- "Proximity, Precarity, and Microscopic Distinctions in Nonhuman Performance: An Interview with Pei-Ying Lin" by Elizabeth Schiffler
- "Violent Continuities and the Possibility of Hope" by Patricia Ybarra
- "A Period of Extreme Uncertainty":A Conversation on Pandemic Theatre by AAPI Companies in California" by Janine Sun Rogers and Sean Metzger
Online Articles for the Shooting issue:
"Darkness is the degree to which the state can have their way with you": A Conversation between Artist, Curator, and Writer Christopher Cozier and Sean Metzger by Christopher Cozier and Sean Metzger
Online Articles for the AI issue:
"Performing Left and Right" by Ioana B. Juncan, Roopa Vasudevan, Anthony Glyn Burton, Tong Wu, and Yuguang Zhang
By E.J. Westlake
At the end of every year, I ask my Introduction to Theatre students to consider the resistant value of appropriation and hybridity. We had just read Derek Walcott’s Dream on Monkey Mountain, and my students were particularly struck by the figure of Lestrade, the mulatto corporal who declares that “Roman law is English law.” They engaged intensely with the final scene of apotheosis. My question to them is always whether it is possible to “dismantle the master’s house using the master’s tools” as we consider both Audre Lorde’s famous statement in Sister Outsider and the Caribbean postcolonial reappropriation of Caliban, how he learned the colonizer’s language in order to curse.
We spent the semester examining many forms of resistant art, from Brecht and Boal, the NEA 4, and the difficult work of people such as Ashley Lucas persevering to work with prisoners despite the COVID-19 pandemic. The need to understand the nature of something as elusive as “resistance” became all the more urgent after the election of 2016 as many of my students became the targets of hate. Everywhere, we considered the ways in which theatre artists create work that calls for critical distance...
'Making Something Happen Despite Borders and Critics: A Conversation with Artistic Leaders of Prague’s Archa Theatre, Ondřej Hrab and Jana Svobodová', by Dennis C. Beck, Ondřej Hrab, and Jana Svobodová
"On the Art of Alchemy and Unfolding Desires: A Conversation with María Magdalena Campos-Pons," by Sarah Lewis-Cappellari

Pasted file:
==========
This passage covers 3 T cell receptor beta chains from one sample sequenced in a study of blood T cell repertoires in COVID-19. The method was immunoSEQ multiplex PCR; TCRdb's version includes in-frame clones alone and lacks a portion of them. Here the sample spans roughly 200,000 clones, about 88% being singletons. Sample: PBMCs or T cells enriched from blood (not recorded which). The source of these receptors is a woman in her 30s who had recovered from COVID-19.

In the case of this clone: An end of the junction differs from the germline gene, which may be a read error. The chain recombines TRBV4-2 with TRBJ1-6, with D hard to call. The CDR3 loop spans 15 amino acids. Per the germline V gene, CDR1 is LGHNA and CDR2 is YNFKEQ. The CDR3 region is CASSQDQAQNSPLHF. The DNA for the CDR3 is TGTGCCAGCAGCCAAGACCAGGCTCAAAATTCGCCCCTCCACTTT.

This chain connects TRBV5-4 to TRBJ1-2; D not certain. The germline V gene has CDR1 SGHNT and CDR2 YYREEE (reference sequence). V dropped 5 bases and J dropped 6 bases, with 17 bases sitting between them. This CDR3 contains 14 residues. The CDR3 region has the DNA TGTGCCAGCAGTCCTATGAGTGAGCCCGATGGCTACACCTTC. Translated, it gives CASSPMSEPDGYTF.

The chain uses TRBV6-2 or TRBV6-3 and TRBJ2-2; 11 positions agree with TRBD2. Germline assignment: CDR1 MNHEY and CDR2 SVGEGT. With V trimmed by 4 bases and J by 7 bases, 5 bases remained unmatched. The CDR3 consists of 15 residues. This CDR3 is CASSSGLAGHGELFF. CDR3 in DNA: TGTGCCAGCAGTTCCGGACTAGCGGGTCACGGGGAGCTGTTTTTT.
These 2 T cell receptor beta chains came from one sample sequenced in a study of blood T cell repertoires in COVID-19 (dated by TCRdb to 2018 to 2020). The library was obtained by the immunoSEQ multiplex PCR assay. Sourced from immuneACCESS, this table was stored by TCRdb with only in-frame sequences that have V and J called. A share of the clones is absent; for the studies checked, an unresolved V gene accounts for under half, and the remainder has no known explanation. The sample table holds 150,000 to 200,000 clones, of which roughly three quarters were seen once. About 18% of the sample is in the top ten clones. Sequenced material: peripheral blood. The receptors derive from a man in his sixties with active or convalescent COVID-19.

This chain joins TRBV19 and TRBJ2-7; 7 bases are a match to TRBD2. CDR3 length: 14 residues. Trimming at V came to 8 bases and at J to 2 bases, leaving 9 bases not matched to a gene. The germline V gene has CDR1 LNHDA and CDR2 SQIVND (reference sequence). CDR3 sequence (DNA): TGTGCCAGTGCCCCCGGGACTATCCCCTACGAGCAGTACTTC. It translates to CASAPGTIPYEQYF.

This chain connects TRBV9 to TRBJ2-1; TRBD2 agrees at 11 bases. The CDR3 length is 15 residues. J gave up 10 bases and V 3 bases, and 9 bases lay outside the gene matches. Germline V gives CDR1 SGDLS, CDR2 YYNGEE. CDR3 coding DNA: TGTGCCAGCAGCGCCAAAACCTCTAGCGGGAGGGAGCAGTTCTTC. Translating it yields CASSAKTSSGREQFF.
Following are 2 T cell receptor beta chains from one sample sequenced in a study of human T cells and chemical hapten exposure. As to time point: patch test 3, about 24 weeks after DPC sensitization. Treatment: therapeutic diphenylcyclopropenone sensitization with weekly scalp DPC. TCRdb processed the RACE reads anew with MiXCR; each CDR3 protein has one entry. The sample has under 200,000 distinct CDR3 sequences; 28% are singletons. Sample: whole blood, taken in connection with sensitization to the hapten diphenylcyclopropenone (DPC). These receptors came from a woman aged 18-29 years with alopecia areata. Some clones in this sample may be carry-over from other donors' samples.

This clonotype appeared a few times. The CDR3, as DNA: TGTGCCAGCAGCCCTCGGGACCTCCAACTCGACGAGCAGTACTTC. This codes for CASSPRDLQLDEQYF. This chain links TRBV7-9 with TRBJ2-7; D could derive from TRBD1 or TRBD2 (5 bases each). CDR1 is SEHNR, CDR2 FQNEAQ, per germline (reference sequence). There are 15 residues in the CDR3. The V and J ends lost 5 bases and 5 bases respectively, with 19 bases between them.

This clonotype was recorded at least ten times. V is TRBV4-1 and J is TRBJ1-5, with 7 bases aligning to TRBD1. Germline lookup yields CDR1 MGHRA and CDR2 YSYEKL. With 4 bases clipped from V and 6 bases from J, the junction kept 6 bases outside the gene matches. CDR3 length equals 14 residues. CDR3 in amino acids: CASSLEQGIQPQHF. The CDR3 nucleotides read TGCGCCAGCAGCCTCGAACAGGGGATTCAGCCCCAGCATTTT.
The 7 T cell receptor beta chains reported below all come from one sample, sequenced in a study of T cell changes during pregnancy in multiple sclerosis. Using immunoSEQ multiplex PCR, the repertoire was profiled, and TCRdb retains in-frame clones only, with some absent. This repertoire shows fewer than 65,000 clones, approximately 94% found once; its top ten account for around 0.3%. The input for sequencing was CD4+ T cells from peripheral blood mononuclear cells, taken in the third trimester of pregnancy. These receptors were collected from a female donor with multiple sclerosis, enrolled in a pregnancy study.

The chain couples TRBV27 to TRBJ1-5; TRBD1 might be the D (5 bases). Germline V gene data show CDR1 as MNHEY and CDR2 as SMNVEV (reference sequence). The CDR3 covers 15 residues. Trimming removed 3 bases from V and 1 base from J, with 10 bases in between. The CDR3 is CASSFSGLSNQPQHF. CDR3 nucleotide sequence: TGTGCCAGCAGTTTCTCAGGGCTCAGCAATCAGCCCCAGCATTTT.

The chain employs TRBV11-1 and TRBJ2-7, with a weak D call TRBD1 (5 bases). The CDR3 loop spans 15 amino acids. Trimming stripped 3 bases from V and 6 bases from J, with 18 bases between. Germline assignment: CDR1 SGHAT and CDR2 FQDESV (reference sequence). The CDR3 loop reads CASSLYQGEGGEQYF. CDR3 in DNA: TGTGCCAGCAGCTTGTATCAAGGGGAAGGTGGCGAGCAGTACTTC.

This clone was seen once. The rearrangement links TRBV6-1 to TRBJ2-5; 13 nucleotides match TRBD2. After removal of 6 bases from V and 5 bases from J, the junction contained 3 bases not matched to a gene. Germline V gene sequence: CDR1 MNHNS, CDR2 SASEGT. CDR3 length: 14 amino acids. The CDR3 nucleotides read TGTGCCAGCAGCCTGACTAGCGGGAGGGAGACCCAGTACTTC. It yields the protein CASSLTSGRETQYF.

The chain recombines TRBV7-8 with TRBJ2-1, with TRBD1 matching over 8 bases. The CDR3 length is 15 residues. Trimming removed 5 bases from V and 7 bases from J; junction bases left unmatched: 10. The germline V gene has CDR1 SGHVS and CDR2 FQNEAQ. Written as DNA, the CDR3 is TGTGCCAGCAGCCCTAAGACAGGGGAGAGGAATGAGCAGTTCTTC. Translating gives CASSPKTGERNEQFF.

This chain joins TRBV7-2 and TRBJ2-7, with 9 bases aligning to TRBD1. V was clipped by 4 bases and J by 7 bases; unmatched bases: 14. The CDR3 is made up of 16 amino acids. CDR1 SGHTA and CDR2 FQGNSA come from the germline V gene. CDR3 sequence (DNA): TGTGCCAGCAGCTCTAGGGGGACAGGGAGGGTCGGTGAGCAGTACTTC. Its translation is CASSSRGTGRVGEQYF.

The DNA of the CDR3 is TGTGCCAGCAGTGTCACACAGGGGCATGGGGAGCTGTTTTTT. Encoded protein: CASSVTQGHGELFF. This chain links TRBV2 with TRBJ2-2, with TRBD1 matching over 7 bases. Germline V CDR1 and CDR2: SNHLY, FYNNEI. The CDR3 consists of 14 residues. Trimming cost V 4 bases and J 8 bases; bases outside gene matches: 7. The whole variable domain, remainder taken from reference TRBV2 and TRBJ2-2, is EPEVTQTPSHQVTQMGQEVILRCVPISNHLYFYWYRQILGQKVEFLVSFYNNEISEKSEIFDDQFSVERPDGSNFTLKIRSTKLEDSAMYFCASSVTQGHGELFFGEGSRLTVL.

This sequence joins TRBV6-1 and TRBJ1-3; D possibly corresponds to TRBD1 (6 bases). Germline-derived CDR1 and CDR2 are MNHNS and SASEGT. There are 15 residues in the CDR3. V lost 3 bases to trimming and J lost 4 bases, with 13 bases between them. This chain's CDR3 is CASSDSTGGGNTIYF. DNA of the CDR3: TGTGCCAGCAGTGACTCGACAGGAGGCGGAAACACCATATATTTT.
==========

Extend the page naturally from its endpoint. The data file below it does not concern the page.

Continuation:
Witnessing Oka Apesvchi / Protecting the Water, by Bethany Hughes
Performance, Climate, and Critical Art, by VK Preston
Stephen Scott-Bottoms, "Holding Back the River"
Laura Cull Ó Maoilearca
Tracy C. Davis
Tarryn Li-Min Chun
Kimberly Jannarone, "Mass Gymnastics: A Playlist"
Special Issue on Post-Fact Performance
Special Issue on Directions
Margherita Laera, "Editorial Comment"
Broderick D. V. Chow, "Feeling in Counterpoint: A Playlist"
Click on the links below to see the additional material available for Theatre Journal Volume 69 Number 4.
Photo Supplement for "Wayang in Museums: The Reverse Repatriation of Javanese Puppets" by Matthew Isaac Cohen
Click on text below to go to the new page.
Daphna Ben-Shaul’s essay, “A Home Unfound: The Political Modeling of the Domestic Performance,” addresses three productions that are located in domestic space. We are pleased to be able to provide the script of one of these productions, The Peacock of Silwan by Alma Ganihar and directed by Chen Alon and Sinai Peter (2012); and a brief clip of a second production, The Apartment, an adaptation of Franz Xaver Kroetz’s Request Concert staged by Michael Ronen, staged between 2010 and 2013.
The video clips here are taken from the film Reza Abdoh: Theater Visionary, a documentary film by Adam Soch, co-produced by Sandy Cleary. The editorial staff at Theatre Journal is grateful to Adam for providing these clips.
The data in these tables forms the empirical basis for our article’s conclusions and was compiled by means of questionnaire. The questionnaires were designed in collaboration with the Fujian Province Liyuan Experimental Theatre (FPLET) and were distributed to audiences along with their free programs.
Additional photos from the performances reviewed in this volume.
For the print edition of Volume 69, Number 1, please visit us at Project Muse: https://muse.jhu.edu/issue/36176
Aldridge in Action: Building a Visual Digital Interface
By Anita Gonzalez
Several key volumes locate the digital humanities as a developing discipline, struggling to define itself as both a methodology for research and as an engagement with technology in the service of the humanities. Patrik Svensson, in particular, positions digital humanities as occupying an in-between position that enables dynamism within the humanities so that “it can accommodate many interests and perspectives.” This essay discusses how the development of a digital theatre-history tool became a process for animating multiple sectors of the university, and stimulating their interest in theatre history research. The project of visualizing the careers of underrepresented performers dynamically activated an interdisciplinary team of students, staff, and faculty members around construction of the digital tool.
Supplementary matter to the December issue:
We invite authors of the print issue to provide additional images to support their essays, color versions of the images that appear in print in black and white, or other resources that help enhance their essay and/or extend debate. We include these resources to supplement the December issue:
Digital Historiography and Performance
By Sarah Bay-Cheng
In the wake of the so-called "digital revolution,"...